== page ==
Friendly Ukraine regime could ease tensions

Freedom New Mexico

Ukraine’s Central Election Commission has certified Viktor Yanukovich as the winner of the Feb. 7 presidential election, although his opponent, current prime minister Yulia Tymoshenko, has promised to challenge the decision in court. This development has concerned some observers who worry abut the possibility of Russian expansionism or aggressiveness in neighboring countries.

In some ways, however, this could be a welcome development.

Yanokovich was widely considered the pro-Russian bad guy in the disputed 2004 election that led to the popular uprising called the Orange Revolution, during which Yanokovich finally stood aside and allowed the real winner, Viktor Yuschenko, to assume power.

Yuschenko, however, proved to be a disappointment, failing to privatize land or eliminate Soviet-era subsidies as the economy faltered, and he was voted out during the first round of elections in January.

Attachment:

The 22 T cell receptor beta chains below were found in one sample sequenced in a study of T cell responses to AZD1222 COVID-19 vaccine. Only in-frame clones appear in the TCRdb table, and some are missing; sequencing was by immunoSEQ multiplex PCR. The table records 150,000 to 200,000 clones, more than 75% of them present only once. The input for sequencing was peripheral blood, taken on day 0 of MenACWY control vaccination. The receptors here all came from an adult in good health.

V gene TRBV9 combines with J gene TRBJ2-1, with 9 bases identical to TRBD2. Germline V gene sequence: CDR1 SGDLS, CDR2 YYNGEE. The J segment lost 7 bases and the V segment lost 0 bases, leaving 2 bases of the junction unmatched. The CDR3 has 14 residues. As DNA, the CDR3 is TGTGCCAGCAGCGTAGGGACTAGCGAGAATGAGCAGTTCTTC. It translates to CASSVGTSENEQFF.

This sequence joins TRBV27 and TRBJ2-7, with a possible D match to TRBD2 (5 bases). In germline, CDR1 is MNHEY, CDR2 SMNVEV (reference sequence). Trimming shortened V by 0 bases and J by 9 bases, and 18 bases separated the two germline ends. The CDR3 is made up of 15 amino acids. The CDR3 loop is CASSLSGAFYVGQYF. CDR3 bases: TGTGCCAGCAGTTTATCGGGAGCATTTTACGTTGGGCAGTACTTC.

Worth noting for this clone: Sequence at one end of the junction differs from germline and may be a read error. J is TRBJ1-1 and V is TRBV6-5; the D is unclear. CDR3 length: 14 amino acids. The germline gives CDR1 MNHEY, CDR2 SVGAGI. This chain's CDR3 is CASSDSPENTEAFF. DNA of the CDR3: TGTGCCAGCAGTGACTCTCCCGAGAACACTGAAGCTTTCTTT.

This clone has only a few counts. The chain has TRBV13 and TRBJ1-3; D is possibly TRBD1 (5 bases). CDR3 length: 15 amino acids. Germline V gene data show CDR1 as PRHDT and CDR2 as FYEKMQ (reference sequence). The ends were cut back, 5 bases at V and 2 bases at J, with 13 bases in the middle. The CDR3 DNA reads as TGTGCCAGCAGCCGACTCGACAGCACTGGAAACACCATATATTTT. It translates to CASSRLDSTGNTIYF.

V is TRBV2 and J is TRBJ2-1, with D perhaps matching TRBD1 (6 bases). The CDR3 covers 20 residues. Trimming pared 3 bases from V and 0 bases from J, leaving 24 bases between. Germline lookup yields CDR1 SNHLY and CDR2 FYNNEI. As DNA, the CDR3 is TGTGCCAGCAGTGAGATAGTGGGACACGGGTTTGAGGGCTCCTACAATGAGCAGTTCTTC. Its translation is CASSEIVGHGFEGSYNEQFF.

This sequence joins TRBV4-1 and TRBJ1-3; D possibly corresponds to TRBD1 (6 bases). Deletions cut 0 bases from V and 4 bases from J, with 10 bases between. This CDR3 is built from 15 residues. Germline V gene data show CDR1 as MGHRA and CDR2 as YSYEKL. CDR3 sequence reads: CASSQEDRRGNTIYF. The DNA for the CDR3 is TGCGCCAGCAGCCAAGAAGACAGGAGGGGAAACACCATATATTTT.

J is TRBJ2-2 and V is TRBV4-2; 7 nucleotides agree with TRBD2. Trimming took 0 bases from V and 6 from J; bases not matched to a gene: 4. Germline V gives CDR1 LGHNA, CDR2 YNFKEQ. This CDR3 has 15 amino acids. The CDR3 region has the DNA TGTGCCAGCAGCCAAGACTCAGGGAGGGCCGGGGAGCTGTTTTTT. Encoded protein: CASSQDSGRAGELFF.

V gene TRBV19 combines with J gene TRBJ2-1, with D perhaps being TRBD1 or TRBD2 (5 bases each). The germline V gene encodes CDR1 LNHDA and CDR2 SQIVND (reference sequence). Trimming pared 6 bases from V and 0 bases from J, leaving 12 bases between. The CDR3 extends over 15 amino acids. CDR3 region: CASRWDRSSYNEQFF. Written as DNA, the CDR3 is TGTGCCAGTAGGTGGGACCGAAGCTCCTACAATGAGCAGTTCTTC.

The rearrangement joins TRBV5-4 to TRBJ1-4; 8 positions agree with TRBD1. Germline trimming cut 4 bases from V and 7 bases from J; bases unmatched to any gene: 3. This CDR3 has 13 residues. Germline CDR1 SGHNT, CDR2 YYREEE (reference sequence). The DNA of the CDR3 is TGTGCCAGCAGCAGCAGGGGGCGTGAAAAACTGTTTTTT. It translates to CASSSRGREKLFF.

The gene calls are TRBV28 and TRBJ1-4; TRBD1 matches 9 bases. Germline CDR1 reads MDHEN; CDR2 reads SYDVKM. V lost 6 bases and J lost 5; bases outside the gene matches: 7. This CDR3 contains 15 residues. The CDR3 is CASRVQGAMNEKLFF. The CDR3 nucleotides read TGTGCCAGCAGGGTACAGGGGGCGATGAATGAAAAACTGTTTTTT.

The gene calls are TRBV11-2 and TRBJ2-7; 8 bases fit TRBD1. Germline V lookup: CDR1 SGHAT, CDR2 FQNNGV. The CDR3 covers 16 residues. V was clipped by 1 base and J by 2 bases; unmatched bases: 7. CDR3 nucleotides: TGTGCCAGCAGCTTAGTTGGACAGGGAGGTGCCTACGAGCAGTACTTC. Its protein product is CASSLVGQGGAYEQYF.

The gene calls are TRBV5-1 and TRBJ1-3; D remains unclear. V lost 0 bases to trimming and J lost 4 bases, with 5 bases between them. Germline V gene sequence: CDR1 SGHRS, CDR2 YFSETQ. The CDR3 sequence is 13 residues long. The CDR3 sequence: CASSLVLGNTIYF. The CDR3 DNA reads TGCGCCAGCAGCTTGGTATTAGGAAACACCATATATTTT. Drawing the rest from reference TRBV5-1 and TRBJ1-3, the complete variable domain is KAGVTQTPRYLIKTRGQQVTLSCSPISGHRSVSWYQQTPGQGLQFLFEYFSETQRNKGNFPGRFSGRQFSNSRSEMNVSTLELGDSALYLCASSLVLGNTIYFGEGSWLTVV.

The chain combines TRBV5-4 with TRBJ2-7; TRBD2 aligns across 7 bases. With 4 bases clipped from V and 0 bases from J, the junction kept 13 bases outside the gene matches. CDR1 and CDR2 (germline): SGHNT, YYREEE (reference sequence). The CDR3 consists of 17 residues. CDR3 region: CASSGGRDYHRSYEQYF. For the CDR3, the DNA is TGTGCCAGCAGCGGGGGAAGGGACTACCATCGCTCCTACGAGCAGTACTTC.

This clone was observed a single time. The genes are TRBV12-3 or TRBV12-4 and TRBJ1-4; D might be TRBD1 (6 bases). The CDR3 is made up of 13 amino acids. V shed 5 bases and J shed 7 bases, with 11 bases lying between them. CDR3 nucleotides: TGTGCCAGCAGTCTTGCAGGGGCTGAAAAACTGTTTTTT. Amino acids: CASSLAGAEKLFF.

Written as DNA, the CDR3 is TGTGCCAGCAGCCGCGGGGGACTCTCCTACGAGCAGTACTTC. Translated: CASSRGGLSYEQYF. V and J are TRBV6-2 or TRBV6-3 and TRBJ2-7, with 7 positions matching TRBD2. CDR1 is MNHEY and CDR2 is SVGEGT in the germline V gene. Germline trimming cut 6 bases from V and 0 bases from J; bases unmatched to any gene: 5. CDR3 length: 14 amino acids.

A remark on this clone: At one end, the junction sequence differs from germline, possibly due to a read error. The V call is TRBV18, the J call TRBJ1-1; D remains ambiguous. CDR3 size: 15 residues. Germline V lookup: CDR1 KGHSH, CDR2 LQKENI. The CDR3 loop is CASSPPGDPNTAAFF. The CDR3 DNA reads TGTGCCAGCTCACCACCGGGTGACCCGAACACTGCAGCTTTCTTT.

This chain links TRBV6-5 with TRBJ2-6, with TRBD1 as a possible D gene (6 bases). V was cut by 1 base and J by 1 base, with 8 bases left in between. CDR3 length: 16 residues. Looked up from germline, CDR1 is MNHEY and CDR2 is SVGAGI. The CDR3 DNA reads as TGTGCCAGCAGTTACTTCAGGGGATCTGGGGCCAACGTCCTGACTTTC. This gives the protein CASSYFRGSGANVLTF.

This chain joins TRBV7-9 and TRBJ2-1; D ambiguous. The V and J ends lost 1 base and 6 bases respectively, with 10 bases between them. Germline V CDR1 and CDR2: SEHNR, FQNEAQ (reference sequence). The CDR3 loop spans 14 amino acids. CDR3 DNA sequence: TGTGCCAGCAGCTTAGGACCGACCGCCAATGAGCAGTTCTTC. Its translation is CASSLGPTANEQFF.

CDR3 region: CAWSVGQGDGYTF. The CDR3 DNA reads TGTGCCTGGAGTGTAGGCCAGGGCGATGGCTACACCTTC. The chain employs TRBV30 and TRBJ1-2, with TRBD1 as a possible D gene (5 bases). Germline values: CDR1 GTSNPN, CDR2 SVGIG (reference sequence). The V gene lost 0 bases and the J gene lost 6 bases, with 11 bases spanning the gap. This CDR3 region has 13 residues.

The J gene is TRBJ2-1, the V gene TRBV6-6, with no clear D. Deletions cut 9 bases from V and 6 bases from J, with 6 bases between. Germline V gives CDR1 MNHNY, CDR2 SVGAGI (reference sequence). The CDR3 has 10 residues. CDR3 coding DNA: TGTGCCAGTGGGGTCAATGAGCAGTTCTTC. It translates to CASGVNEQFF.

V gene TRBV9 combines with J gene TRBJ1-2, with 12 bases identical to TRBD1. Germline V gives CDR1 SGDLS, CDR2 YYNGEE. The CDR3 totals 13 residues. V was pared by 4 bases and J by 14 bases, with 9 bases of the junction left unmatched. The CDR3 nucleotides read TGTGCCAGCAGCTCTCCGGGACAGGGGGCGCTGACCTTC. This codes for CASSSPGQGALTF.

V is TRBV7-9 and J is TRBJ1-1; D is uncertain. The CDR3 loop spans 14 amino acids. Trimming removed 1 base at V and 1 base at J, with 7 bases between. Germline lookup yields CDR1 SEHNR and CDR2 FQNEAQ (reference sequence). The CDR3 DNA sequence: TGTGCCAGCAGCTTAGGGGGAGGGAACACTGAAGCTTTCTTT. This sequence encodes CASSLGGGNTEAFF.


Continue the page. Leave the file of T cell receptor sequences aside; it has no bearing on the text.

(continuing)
A generally pro-Russia president in Ukraine, however, could relieve tensions rather than exacerbating them. While it seems an absurd concern just now, Russia – which was invaded by Napoleon in 1812 and by Hitler during World War II – has long worried about invasion from Europe. Having a friendly or at least non-hostile regime in Ukraine could ease some of those worries.

The other development is that Ukraine, against some serious odds, has become something resembling a real democracy. Observers genuinely did not know who would win. This stands in stark contrast to Russia, and the contrast does not put Russian leaders in a good light.

Yanukovich’s immediate challenges will be mostly economic. Can he stabilize natural-gas prices with Russia while continuing to open up economic relations with Europe to the West? It won’t be easy, but if he is successful he could eliminate Ukraine as a point of friction between East and West.